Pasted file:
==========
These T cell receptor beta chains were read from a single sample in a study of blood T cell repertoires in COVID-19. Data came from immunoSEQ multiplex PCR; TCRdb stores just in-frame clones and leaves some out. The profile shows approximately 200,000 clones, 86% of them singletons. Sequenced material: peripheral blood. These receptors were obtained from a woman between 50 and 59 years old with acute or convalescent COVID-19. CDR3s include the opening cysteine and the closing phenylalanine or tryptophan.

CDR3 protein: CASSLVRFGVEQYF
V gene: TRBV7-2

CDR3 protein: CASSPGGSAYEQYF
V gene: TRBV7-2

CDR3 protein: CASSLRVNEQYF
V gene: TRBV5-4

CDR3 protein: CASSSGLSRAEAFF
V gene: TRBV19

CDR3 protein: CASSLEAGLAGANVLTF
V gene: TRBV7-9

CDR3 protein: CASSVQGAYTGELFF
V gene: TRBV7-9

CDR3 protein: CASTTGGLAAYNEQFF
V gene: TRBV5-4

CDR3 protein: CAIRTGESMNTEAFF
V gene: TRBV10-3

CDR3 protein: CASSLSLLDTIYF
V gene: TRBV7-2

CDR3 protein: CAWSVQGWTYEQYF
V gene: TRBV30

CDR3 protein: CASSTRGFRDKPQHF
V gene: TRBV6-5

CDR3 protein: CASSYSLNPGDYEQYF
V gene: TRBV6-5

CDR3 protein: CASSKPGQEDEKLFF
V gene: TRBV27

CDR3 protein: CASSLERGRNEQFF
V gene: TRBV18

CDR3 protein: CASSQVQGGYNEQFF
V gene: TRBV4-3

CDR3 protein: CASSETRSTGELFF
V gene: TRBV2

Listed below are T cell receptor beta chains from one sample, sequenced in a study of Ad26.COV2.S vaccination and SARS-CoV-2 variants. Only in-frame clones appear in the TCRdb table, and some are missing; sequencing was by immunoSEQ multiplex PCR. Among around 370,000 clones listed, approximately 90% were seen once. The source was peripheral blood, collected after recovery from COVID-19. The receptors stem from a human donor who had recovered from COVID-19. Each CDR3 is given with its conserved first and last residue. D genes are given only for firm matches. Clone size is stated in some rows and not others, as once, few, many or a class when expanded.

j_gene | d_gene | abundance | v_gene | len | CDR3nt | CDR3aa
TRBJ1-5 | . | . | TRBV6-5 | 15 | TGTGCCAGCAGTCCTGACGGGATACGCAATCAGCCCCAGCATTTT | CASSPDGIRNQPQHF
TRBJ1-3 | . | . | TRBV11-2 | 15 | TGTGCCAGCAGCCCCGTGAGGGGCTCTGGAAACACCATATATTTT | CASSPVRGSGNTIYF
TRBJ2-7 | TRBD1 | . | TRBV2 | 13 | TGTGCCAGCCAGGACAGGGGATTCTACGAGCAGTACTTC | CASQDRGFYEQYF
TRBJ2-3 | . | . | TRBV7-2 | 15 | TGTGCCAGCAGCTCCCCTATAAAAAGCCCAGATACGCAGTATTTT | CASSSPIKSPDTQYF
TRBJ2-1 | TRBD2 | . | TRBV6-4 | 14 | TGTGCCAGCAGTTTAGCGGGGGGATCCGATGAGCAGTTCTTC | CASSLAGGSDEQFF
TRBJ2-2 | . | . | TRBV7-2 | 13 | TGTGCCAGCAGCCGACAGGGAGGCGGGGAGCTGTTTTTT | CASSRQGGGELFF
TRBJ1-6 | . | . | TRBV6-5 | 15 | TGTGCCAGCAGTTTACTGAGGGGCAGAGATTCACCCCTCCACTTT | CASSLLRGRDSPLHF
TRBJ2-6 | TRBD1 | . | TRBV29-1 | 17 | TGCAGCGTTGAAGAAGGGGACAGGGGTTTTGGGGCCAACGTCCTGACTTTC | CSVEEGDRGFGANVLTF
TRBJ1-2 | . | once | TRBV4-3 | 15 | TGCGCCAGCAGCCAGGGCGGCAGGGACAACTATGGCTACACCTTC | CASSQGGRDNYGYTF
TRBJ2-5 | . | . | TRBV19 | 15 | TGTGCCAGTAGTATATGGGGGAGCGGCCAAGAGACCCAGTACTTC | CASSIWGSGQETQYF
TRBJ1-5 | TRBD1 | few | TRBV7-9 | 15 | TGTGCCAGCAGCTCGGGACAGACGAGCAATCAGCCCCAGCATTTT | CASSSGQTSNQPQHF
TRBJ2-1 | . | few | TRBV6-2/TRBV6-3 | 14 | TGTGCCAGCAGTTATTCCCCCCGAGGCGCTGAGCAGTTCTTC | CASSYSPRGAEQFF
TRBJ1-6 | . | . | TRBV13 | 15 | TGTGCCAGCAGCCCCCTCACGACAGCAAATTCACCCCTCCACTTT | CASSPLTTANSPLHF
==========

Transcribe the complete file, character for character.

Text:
These T cell receptor beta chains were read from a single sample in a study of blood T cell repertoires in COVID-19. Data came from immunoSEQ multiplex PCR; TCRdb stores just in-frame clones and leaves some out. The profile shows approximately 200,000 clones, 86% of them singletons. Sequenced material: peripheral blood. These receptors were obtained from a woman between 50 and 59 years old with acute or convalescent COVID-19. CDR3s include the opening cysteine and the closing phenylalanine or tryptophan.

CDR3 protein: CASSLVRFGVEQYF
V gene: TRBV7-2

CDR3 protein: CASSPGGSAYEQYF
V gene: TRBV7-2

CDR3 protein: CASSLRVNEQYF
V gene: TRBV5-4

CDR3 protein: CASSSGLSRAEAFF
V gene: TRBV19

CDR3 protein: CASSLEAGLAGANVLTF
V gene: TRBV7-9

CDR3 protein: CASSVQGAYTGELFF
V gene: TRBV7-9

CDR3 protein: CASTTGGLAAYNEQFF
V gene: TRBV5-4

CDR3 protein: CAIRTGESMNTEAFF
V gene: TRBV10-3

CDR3 protein: CASSLSLLDTIYF
V gene: TRBV7-2

CDR3 protein: CAWSVQGWTYEQYF
V gene: TRBV30

CDR3 protein: CASSTRGFRDKPQHF
V gene: TRBV6-5

CDR3 protein: CASSYSLNPGDYEQYF
V gene: TRBV6-5

CDR3 protein: CASSKPGQEDEKLFF
V gene: TRBV27

CDR3 protein: CASSLERGRNEQFF
V gene: TRBV18

CDR3 protein: CASSQVQGGYNEQFF
V gene: TRBV4-3

CDR3 protein: CASSETRSTGELFF
V gene: TRBV2

Listed below are T cell receptor beta chains from one sample, sequenced in a study of Ad26.COV2.S vaccination and SARS-CoV-2 variants. Only in-frame clones appear in the TCRdb table, and some are missing; sequencing was by immunoSEQ multiplex PCR. Among around 370,000 clones listed, approximately 90% were seen once. The source was peripheral blood, collected after recovery from COVID-19. The receptors stem from a human donor who had recovered from COVID-19. Each CDR3 is given with its conserved first and last residue. D genes are given only for firm matches. Clone size is stated in some rows and not others, as once, few, many or a class when expanded.

j_gene | d_gene | abundance | v_gene | len | CDR3nt | CDR3aa
TRBJ1-5 | . | . | TRBV6-5 | 15 | TGTGCCAGCAGTCCTGACGGGATACGCAATCAGCCCCAGCATTTT | CASSPDGIRNQPQHF
TRBJ1-3 | . | . | TRBV11-2 | 15 | TGTGCCAGCAGCCCCGTGAGGGGCTCTGGAAACACCATATATTTT | CASSPVRGSGNTIYF
TRBJ2-7 | TRBD1 | . | TRBV2 | 13 | TGTGCCAGCCAGGACAGGGGATTCTACGAGCAGTACTTC | CASQDRGFYEQYF
TRBJ2-3 | . | . | TRBV7-2 | 15 | TGTGCCAGCAGCTCCCCTATAAAAAGCCCAGATACGCAGTATTTT | CASSSPIKSPDTQYF
TRBJ2-1 | TRBD2 | . | TRBV6-4 | 14 | TGTGCCAGCAGTTTAGCGGGGGGATCCGATGAGCAGTTCTTC | CASSLAGGSDEQFF
TRBJ2-2 | . | . | TRBV7-2 | 13 | TGTGCCAGCAGCCGACAGGGAGGCGGGGAGCTGTTTTTT | CASSRQGGGELFF
TRBJ1-6 | . | . | TRBV6-5 | 15 | TGTGCCAGCAGTTTACTGAGGGGCAGAGATTCACCCCTCCACTTT | CASSLLRGRDSPLHF
TRBJ2-6 | TRBD1 | . | TRBV29-1 | 17 | TGCAGCGTTGAAGAAGGGGACAGGGGTTTTGGGGCCAACGTCCTGACTTTC | CSVEEGDRGFGANVLTF
TRBJ1-2 | . | once | TRBV4-3 | 15 | TGCGCCAGCAGCCAGGGCGGCAGGGACAACTATGGCTACACCTTC | CASSQGGRDNYGYTF
TRBJ2-5 | . | . | TRBV19 | 15 | TGTGCCAGTAGTATATGGGGGAGCGGCCAAGAGACCCAGTACTTC | CASSIWGSGQETQYF
TRBJ1-5 | TRBD1 | few | TRBV7-9 | 15 | TGTGCCAGCAGCTCGGGACAGACGAGCAATCAGCCCCAGCATTTT | CASSSGQTSNQPQHF
TRBJ2-1 | . | few | TRBV6-2/TRBV6-3 | 14 | TGTGCCAGCAGTTATTCCCCCCGAGGCGCTGAGCAGTTCTTC | CASSYSPRGAEQFF
TRBJ1-6 | . | . | TRBV13 | 15 | TGTGCCAGCAGCCCCCTCACGACAGCAAATTCACCCCTCCACTTT | CASSPLTTANSPLHF